As a freelancer, you need to file Form 390 every year. It's basically a summary of all your VAT activities from the year, based on the four 303 forms you filed throughout the year. 

A calendar of VAT for freelancers

Good news — the deadlines for filing your VAT forms are pretty much set in stone. So you can plan ahead and mark these dates in your calendar:

Form 303

Your quarterly payments 

  • April 1 to 20: First quarter VAT return
  • July 1 to 20: Second quarter VAT return
  • October 1 to 20: Third quarter VAT return
  • January 1 to 30: Fourth quarter VAT return

Form 390

According to the Agencia Tributaria, you need to file your Form 390 “during the first thirty days of January after the year you're reporting on”

So basically, file it around the same time as your fourth Form 303 of the year. And that's it!


How to calculate VAT for freelancers?

Despite what you might think, calculating VAT for freelancers is a piece of cake. No complicated formulas or percentages like income tax. All you need is some simple addition and subtraction.

To figure out how much VAT freelancers in Spain owe for the quarter, just follow these steps:

  1. Add up all the VAT you've collected from your clients' invoices for the three months. This is the output VAT.
  2. Add up all the VAT you've paid on your professional expenses. This is the input VAT.
  3. Subtract the input VAT from the output VAT, and voila! That's how much VAT you owe.


Easy peasy, right?

Get that freelance VAT rebate, baby!

Here's some good news. If your forms 303 and/or 390 show you've paid more input VAT than output VAT (and as long as the Agencia Tributaria doesn't find any mistakes in your return), you're eligible for a VAT rebate!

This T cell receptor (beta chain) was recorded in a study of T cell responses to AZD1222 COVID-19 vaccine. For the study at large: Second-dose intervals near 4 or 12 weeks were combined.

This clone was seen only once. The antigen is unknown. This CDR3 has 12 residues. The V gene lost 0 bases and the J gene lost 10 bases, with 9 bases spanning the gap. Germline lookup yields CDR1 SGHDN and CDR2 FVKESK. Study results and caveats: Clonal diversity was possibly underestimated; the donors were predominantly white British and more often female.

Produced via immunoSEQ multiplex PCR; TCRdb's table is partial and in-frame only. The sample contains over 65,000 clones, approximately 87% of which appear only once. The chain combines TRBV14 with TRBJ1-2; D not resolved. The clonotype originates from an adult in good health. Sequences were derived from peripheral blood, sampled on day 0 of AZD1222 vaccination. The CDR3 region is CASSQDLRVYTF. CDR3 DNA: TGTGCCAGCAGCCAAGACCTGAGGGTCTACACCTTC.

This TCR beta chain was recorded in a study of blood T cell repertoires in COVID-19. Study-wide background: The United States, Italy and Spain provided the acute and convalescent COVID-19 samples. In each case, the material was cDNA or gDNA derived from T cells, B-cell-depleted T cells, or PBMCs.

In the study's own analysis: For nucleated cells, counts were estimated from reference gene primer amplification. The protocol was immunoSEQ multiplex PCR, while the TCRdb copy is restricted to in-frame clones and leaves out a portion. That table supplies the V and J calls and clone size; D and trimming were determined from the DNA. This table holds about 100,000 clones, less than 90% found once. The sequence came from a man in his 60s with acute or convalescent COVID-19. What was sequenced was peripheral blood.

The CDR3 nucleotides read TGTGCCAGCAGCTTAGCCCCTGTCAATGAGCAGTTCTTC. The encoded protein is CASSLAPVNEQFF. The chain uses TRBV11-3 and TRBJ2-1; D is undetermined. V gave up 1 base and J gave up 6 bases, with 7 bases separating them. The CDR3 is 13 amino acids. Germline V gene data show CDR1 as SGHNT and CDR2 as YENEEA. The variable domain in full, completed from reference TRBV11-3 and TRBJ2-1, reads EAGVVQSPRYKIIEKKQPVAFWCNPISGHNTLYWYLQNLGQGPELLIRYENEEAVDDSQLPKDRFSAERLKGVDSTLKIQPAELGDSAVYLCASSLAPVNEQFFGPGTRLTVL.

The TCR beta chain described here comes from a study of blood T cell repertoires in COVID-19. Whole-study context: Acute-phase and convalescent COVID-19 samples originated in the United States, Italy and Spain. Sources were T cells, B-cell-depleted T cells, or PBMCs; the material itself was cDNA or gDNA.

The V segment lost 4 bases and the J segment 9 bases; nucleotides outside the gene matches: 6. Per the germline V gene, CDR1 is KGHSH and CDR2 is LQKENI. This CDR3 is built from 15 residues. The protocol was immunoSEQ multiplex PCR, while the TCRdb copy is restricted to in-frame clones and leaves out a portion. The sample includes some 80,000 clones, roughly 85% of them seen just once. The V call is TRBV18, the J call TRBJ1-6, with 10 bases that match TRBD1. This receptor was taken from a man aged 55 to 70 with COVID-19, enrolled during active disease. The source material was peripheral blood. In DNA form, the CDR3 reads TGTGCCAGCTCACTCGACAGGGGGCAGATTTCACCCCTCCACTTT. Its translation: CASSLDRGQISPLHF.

When can you get it? Usually, the refund request can only be made with Q4 303, which is submitted between 1 and 30 January. Just send in your request during that time and you'll get your rebate within 180 days.


Freelance VAT payment deadlines

If you think you have the same period to balance your VAT books when it’s you who owes them money, that’s cute. 

Agencia Tributaria runs the show, so we freelancers have just over a month to pay up what we owe 😩.

As per the Agencia Tributaria’s website, we need to make our quarterly self-assessments from the 1st to the 20th of the month following the settlement period (April, July, October), or between January 1st to January 30th for the last quarter of the year. If the result is to pay, we will be charged in our bank account in the next few days after submission.

At least we get to work at home in our PJs, remember?

Deferring VAT payments

Hey, but don't worry, fellow freelancers. We have a trick up our sleeves! We can ask for a deferral of the payment of VAT to the Treasury, depending on how much we owe:

If we owe less than €30,000, we can defer payment for up to 24 months.

If we owe more than €30,000, we can defer payment for up to 36 months, but we have to give some guarantees of future payment.

What’s the deal with intra-community (EU) VAT for freelancers?

In this globalized world, where the EU is practically one big country (I'm sure many of you have clients from other EU countries), knowing about intra-community VAT is important.

Intra-community VAT is the tax law that governs transactions when we buy or sell goods and services in other EU countries.

There are just two obligations and one outcome of intra-community deals:

  • You need to be registered in the ROI (Registry of Intra-Community Operators).
  • You need to include the intra-community VAT number on your invoices.

The outcome? Any transactions with clients from other EU countries are exempt from VAT. So, if you're a photographer for an Italian fashion magazine, no VAT for you. 

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Xolo: Bossing VAT for freelancers since 2015

VAT for us freelancers isn't as complicated as it may seem. With a little bit of practice, you’ll get the hang of it. But it does take up a lot of time — especially if you want to make some serious savings.

If you'd rather focus on the finer things in life and leave the VAT headache to someone else, sign up with Xolo today! We'll also take care of your income tax and social security payments so you can sleep easy knowing it’s all under control.